• promptly credit mortgage payments to borrowers' accounts
  • respond quickly to payoff requests from borrowers
  • provide options so borrowers can avoid force-placed insurance, and
  • quickly resolve errors and respond to information requests from borrowers.

Servicers Must Provide Borrowers With Information

Mortgage servicers must give borrowers certain information about their loan so they're not caught off guard when an interest rate adjusts or they're charged various fees. The law requires servicers to:

Periodic Billing Statements. A servicer must provide a written statement to the borrower each billing cycle, usually monthly. (12 C.F.R. § 1026.41). The statement must show:

  • the amount currently due, including how much will be applied to principal, interest, and escrow
  • the total of all payments received since the last statement
  • how prior payments were applied
  • transaction activity
  • partial payment information
  • fees or other charges to the account
  • account information, like the outstanding balance and interest rate
  • contact information for the servicer and housing counselors, and
  • information about delinquencies, if the borrower is behind on payments.

However, if you have a fixed-rate mortgage and your servicer sends you a book of coupons to send in with your payments, then a monthly statement isn't required.

Interest-Rate Adjustment Notices. If a mortgage loan has an adjustable interest rate, the servicer must provide the borrower with a notice containing the new rate and new payment (or an estimate):

  • between 210 and 240 days (7 to 8 months) days prior to the first payment due after the rate first adjusts, and
  • between 60 and 120 days (2 to 4 months) before payment at a new level is due when a rate adjustment causes a payment change. (12 C.F.R. § 1026.20).

The creditor or servicer doesn't have to send a rate adjustment notice in the following situations.

  • ARMs with terms of one year or less. The creditor or servicer doesn't have to send a notice when the rate initially or subsequently adjusts if the adjustable-rate mortgage has a term of one year or less.
  • The first adjusted payment is within 210 days after consummation of the loan. A rate adjustment notice is not required if the first payment at the adjusted level is due within 210 days after consummation of the loan and the creditor disclosed the new interest rate at consummation. ("Consummation" occurs when you become contractually obligated on the loan.)
  • You send a cease communication notice to the servicer. If the servicer is subject to the Fair Debt Collection Practices Act (FDCPA), and you send a written notice to the servicer to cease communication with you, it does not have to send ongoing notices of rate adjustments. (It still must send a notice about the initial interest rate adjustment.)

Promptly Credit Mortgage Payments

In most cases, servicers must promptly credit a borrower for the full payment the day it is received. (12 C.F.R. § 1026.36).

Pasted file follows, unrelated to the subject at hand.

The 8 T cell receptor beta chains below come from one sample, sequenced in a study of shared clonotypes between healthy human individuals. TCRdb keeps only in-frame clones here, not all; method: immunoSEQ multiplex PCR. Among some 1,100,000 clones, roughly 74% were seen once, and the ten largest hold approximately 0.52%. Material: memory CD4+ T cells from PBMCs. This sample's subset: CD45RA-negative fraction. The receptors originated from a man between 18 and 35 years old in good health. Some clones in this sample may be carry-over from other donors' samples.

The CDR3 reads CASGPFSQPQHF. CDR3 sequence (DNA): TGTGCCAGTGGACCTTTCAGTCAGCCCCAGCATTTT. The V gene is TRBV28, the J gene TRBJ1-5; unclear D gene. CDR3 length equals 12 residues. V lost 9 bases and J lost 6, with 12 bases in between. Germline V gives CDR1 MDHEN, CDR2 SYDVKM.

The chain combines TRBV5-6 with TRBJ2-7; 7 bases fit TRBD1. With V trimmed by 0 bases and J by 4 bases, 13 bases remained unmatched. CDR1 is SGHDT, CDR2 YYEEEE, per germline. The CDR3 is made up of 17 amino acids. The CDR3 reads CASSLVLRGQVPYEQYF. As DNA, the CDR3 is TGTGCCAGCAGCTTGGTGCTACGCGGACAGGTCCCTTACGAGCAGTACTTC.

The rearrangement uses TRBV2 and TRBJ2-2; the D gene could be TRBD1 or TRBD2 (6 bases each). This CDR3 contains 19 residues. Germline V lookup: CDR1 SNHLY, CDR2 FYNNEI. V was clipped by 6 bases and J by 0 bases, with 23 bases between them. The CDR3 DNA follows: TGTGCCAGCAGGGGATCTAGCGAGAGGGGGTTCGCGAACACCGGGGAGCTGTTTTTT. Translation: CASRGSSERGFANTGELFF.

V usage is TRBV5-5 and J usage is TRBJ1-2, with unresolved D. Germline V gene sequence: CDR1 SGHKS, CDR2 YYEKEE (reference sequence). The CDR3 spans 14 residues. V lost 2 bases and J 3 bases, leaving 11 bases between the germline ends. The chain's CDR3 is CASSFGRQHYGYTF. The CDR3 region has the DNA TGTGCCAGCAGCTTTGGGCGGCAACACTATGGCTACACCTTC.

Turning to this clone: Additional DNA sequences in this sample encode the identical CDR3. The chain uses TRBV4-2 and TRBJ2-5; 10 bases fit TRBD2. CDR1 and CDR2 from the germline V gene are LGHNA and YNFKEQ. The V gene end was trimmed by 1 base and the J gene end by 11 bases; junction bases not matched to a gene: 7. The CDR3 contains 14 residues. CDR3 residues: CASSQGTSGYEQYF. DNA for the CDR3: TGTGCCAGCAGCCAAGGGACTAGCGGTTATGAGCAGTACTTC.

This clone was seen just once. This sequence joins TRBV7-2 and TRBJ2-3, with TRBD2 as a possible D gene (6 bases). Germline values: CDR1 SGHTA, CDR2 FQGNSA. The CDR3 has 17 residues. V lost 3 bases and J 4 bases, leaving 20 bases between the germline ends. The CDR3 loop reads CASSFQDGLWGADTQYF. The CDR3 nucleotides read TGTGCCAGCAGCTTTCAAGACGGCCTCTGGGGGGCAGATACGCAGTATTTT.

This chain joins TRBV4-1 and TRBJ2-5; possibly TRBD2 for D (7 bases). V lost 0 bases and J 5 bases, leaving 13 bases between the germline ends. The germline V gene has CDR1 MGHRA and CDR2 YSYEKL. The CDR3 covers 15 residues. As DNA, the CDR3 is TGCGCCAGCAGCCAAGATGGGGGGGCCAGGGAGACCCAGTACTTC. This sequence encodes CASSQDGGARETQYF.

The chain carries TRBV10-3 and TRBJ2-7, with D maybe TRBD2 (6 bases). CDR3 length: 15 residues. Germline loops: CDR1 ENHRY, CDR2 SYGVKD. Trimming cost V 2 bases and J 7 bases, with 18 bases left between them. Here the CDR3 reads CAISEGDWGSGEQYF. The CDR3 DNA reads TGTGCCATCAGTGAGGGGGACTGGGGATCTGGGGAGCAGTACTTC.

If the borrower only makes a partial payment, that amount may be held in a special account (called a "suspense account"), but the servicer must inform the borrower on the monthly statement. Once the suspense account has sufficient funds to make a full payment of principal, interest, and any escrow, the servicer must credit that payment to the account. (12 C.F.R. § 1026.36, 12 C.F.R. § 1026.41).

Respond Quickly to Payoff Requests

The servicer generally must provide an accurate payoff balance to a borrower no later than seven business days after receiving a written request asking how much it will cost to pay off the mortgage. (12 C.F.R. § 1026.36). In some instances, the servicer must provide the statement within a "reasonable time."

Provide Options to Avoid Force-Placed Insurance

Mortgages require homeowners to have adequate homeowners' insurance on the property to protect the lender's interest in case of fire or another casualty. If a borrower lets the insurance lapse, the servicer can buy coverage and add the cost to the loan payment. (12 C.F.R. § 1024.37). This type of coverage is called "force-placed insurance" or "lender-placed insurance."

Under the law, the servicer:

  • must send notice at least 45 days before it purchases a force-placed insurance policy, which gives borrowers sufficient time to buy their own policy
  • must send notice again at least 30 days later—and at least 15 days before charging the borrower for force-placed insurance coverage—if the servicer has not received proof from the borrower that insurance has been purchased, and
  • generally must continue the existing insurance policy if there is an escrow account from which the servicer pays the insurance bill, even if the servicer needs to advance funds to the borrower's escrow account to do so. The servicer may then add this cost to the escrow balance or otherwise seek reimbursement from the borrower for the funds advanced.

If a borrower gives the servicer proof of hazard insurance coverage, the servicer must, within 15 days:

  • cancel any force-placed insurance policy and
  • refund any premiums paid for overlapping periods in which the borrower's coverage was in place.

Quickly Resolve Errors and Respond to Information Requests

A servicer must, in most cases, acknowledge receiving a written information request or complaint of errors, like if a borrower complains that the servicer misapplied a payment or charged improper fees, within five days (excluding legal public holidays, Saturdays, and Sundays) and respond within 30 days.

The servicer may generally extend the 30-day period for an additional 15 days if the servicer notifies the borrower within the 30-day period of the extension and provides the reasons for the delay in responding. (12 C.F.R. § 1024.35, 12 C.F.R. § 1024.36).

Getting Help

If you need more information about mortgages, are having trouble deciding what loan type is best for your circumstances, or need other home-buying advice, consider contacting a HUD-approved housing counselor, a mortgage lender, or a real estate attorney.